The worst nightmare for anyone who owns a Tesla. When you go to get into your car at the supercharging station, you find that it isn’t charging. Despite the fact that Tesla has experienced charging issues, there are now fixes available. Read this article and you can learn how to fix this problem.
Why A Tesla Isn’t Charging
It Could Be A Fuse
The fuse box is a great place to start whenever something electronic in your car isn’t working. An integral part of your car’s wiring is a fuse, which serves as a sacrifice. This technology is not brand-new because it has been used on gas-powered vehicles as well.
The basic concept is that the fuse will self-destruct if your car experiences a surge or spike in power. Instead of, say, replacing the entire motor when it malfunctions, you only need to change the fuse.
Battery Might Be Damaged
It may not even accept the charge if the battery is damaged because of this. This could be a reference to any physical harm that has been done to your battery.
Limited charging is just one of many signs you’ll notice if this is the situation. You can also consider Tesla’s performance overall, your ability to travel a certain distance in it, and any other bugs it may have.
Your Power Went Out
It’s possible that the electricity in your house went out. It should go without saying that a dead grid will prevent your car from charging. Before attempting to diagnose the problem with your car, quickly check to see if there is power in your home.
The Circuit Tripped
It’s also conceivable that only your charger’s circuit tripped and shut off. If your car has a Level 1 charger, find out which circuit supplies the outlet.
It’s a little harder to locate the charger if it’s hardwired to your grid. I would advise getting in touch with the electrician who originally ran the wire. They will be aware of the incident. You could also look for a label for your garage charger on the circuit breaker.
Public Charger Might Be Defective
You might be able to hold the charger responsible if your car stopped charging while you were using a public charger. Like many other public services, these are frequently not maintained as well as they ought to be.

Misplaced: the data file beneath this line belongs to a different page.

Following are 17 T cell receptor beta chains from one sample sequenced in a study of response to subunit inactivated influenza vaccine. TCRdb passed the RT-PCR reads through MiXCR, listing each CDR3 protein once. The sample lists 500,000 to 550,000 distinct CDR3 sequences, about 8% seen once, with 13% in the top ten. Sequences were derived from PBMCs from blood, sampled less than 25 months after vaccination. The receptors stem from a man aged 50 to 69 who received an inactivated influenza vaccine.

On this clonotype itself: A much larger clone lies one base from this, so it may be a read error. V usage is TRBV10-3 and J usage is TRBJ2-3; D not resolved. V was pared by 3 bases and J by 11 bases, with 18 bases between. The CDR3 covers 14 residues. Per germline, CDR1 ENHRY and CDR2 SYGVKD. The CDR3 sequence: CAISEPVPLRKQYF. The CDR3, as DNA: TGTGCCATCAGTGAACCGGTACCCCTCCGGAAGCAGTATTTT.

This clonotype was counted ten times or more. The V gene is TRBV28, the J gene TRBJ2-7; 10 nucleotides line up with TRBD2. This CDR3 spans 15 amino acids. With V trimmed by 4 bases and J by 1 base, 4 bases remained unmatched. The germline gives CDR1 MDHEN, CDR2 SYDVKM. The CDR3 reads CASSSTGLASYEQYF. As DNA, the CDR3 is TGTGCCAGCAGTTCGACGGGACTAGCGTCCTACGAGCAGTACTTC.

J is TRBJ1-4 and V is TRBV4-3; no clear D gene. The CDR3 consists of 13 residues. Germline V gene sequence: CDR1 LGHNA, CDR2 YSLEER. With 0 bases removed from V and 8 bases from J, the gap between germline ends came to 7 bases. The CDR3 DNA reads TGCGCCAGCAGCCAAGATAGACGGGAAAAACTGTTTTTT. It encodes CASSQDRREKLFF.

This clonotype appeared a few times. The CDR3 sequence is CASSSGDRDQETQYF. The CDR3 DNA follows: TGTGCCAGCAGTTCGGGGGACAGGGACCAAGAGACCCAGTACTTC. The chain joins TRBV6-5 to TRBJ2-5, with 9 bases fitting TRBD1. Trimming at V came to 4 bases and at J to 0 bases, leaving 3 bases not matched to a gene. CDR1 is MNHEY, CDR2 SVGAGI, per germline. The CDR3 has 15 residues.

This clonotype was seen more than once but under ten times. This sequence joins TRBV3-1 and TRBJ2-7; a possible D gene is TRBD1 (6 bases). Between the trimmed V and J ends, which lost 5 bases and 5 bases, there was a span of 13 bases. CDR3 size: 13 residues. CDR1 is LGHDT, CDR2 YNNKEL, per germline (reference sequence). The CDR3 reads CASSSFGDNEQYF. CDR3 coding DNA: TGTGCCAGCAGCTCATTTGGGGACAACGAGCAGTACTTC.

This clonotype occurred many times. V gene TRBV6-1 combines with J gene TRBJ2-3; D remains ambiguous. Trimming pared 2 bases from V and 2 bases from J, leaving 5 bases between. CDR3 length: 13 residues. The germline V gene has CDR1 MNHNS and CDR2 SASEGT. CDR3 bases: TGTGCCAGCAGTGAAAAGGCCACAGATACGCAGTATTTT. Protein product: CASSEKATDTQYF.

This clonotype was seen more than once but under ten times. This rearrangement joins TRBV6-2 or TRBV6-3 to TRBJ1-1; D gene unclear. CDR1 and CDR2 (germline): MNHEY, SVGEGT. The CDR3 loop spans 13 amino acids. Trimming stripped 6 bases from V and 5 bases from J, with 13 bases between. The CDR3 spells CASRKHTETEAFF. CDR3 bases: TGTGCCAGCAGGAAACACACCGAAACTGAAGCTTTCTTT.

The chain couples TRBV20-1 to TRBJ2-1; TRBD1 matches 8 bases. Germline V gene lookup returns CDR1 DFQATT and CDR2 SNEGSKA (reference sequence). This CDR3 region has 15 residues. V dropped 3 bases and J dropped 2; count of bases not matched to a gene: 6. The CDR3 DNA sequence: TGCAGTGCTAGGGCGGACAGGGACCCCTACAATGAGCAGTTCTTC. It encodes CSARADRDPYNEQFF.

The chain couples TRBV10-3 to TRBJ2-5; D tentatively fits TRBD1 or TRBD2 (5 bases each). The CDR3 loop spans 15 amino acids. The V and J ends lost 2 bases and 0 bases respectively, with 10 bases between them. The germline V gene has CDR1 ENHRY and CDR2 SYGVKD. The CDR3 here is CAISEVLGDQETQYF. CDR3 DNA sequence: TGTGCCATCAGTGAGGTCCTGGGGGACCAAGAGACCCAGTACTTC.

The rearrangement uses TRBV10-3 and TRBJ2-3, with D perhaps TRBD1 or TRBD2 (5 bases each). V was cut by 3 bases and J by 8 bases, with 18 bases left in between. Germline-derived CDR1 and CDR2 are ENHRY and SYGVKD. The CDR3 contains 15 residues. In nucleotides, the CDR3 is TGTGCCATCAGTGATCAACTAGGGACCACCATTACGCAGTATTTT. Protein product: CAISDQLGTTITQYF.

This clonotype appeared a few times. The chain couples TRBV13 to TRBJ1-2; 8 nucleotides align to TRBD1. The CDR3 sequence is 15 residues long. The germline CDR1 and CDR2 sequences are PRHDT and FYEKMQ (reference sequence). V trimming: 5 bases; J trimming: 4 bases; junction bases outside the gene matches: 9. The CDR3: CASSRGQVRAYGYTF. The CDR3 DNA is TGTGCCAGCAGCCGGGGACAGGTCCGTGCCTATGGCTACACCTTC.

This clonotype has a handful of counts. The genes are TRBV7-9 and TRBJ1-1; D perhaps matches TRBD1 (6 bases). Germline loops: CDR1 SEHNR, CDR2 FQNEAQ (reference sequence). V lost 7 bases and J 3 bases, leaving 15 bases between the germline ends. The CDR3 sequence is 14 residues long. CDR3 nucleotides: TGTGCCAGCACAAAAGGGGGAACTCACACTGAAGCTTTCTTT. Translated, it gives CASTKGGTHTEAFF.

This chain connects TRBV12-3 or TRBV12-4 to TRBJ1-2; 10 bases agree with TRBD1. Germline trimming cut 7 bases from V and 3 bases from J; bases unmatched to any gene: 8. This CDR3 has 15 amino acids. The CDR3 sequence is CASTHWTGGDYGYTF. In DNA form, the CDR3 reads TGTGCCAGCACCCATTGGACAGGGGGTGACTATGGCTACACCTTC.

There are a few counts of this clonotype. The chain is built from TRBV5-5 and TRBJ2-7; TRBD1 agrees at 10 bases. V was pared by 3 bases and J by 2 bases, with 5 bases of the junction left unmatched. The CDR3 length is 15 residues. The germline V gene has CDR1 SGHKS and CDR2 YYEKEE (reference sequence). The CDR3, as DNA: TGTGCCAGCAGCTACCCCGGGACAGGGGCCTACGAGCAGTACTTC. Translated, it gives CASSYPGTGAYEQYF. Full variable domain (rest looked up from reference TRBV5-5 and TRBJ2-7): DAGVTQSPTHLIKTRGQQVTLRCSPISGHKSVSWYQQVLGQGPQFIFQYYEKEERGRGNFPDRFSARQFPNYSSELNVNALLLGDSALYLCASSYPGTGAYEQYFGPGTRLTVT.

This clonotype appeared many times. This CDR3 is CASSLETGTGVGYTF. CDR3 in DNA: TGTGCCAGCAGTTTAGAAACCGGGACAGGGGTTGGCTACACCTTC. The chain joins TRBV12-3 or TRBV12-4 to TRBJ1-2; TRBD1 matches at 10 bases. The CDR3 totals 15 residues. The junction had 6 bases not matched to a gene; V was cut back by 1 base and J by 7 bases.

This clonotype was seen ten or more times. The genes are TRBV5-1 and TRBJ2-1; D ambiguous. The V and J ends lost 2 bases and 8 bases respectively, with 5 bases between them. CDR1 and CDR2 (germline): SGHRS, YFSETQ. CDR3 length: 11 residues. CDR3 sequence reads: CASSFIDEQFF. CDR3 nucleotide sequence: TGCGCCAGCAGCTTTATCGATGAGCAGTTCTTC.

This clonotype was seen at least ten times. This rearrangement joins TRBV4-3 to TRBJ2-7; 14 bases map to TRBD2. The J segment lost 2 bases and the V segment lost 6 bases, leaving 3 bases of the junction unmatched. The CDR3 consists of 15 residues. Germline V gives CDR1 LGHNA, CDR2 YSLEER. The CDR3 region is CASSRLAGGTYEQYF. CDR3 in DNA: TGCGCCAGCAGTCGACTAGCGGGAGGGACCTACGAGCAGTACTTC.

Have You Forgotten To Make The Supercharger Payment
A Tesla Supercharger requires a fee for use, so be prepared to pay. Contrary to popular belief, there is a cost associated with these services.
You won’t be able to begin charging if the charger is unpaid. In the future, bear this in mind.
Charging Port Could Be Corroded
The charging port on your Tesla may begin to corrode if it is left idle for an extended period of time or is left outside. Charging will then be sporadic after this occurs. You might have a partially charged Tesla if it starts charging but then randomly stops charging throughout the night.
Check the charging cable as well to see if there is any corrosion on the plug. If that’s the case, the issue will persist.
You Have A Battery Charge Limiter
The battery in your Tesla could be dying due to a certain phenomenon. The key is overcharging your battery. It may seem like a strange idea, but it’s one of the most important ways to maintain the long-term health of your electric battery.
The Plug Isn’t Pushed In Far Enough
Checking to see if the plug is inserted far enough into your Tesla is one of the easiest fixes. The plug sometimes needs to be pushed all the way into the connection port with a little bit of force.
Outlet Connection Isn’t Secure